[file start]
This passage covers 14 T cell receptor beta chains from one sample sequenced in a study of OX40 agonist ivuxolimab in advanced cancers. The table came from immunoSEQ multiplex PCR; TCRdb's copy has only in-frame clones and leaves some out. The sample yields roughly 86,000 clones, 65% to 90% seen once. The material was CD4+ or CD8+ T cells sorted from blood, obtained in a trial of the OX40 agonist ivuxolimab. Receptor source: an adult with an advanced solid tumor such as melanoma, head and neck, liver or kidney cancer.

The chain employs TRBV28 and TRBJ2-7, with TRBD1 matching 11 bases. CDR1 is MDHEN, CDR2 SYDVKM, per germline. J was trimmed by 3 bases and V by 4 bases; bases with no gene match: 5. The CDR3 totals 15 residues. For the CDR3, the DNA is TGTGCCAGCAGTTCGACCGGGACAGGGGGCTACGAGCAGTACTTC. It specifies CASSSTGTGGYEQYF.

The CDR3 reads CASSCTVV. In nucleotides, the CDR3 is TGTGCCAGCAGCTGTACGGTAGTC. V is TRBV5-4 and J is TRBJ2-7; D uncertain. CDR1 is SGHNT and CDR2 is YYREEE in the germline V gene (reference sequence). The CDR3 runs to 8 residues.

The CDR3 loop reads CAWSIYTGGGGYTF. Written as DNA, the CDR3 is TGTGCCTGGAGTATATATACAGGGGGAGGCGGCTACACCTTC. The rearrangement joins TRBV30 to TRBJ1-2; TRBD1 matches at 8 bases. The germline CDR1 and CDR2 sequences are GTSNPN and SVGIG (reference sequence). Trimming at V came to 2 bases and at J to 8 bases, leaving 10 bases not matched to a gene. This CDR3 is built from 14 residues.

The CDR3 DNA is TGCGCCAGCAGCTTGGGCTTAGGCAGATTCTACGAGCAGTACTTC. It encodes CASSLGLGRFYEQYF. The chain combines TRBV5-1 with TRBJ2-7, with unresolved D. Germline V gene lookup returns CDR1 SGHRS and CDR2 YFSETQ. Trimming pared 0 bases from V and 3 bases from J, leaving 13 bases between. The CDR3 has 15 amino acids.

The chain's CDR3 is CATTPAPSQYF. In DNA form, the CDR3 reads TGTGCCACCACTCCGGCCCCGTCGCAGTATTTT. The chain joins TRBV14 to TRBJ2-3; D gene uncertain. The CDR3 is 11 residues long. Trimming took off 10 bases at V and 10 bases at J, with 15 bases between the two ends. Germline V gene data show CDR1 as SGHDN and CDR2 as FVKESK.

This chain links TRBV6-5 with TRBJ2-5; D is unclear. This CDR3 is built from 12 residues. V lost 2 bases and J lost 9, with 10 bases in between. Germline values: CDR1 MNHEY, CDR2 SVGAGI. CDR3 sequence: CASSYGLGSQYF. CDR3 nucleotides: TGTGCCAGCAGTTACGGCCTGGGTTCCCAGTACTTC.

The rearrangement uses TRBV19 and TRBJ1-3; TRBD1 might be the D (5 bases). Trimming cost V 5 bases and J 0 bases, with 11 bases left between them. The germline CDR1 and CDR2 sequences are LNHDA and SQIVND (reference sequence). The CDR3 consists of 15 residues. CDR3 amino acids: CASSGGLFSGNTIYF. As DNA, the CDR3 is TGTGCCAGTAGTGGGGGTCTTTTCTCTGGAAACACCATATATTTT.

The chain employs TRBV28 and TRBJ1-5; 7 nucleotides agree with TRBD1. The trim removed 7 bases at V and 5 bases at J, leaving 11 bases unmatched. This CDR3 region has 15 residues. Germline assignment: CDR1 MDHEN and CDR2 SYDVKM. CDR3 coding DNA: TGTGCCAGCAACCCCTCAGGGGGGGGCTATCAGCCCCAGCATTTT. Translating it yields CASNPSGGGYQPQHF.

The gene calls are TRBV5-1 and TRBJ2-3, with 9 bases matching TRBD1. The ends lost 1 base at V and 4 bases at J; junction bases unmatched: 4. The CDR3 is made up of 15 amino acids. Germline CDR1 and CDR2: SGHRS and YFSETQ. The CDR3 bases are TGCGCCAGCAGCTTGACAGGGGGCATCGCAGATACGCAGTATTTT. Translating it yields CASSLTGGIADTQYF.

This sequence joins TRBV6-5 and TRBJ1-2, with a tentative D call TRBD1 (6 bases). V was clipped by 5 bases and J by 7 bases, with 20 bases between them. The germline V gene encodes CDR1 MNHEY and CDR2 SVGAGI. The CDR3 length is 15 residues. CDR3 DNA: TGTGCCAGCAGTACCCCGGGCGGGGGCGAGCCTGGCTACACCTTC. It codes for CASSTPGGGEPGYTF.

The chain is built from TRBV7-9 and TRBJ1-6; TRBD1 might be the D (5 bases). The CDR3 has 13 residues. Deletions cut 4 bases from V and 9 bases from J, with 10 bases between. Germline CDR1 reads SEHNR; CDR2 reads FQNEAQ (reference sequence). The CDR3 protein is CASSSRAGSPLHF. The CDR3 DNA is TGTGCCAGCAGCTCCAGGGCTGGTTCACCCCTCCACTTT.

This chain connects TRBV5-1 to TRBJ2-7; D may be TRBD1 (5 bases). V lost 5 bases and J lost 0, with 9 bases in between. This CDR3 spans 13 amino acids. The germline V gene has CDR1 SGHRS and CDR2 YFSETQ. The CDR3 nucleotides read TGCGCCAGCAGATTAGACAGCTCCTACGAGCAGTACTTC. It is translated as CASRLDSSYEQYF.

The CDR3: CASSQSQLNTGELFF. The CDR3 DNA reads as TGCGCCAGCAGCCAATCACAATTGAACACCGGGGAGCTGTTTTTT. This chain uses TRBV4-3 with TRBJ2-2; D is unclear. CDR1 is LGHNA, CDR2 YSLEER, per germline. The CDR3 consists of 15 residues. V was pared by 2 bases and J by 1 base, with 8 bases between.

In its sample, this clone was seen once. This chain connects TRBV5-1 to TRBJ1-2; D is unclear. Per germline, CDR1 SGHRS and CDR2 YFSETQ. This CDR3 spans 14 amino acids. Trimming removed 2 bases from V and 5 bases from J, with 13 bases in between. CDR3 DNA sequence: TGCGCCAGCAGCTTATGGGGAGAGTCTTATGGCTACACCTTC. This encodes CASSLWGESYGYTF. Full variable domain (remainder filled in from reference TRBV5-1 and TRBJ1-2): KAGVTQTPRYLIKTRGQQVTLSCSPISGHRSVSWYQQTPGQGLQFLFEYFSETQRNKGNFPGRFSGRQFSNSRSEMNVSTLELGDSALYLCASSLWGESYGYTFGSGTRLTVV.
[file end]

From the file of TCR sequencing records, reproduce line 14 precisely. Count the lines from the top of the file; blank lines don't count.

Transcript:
The CDR3: CASSQSQLNTGELFF. The CDR3 DNA reads as TGCGCCAGCAGCCAATCACAATTGAACACCGGGGAGCTGTTTTTT. This chain uses TRBV4-3 with TRBJ2-2; D is unclear. CDR1 is LGHNA, CDR2 YSLEER, per germline. The CDR3 consists of 15 residues. V was pared by 2 bases and J by 1 base, with 8 bases between.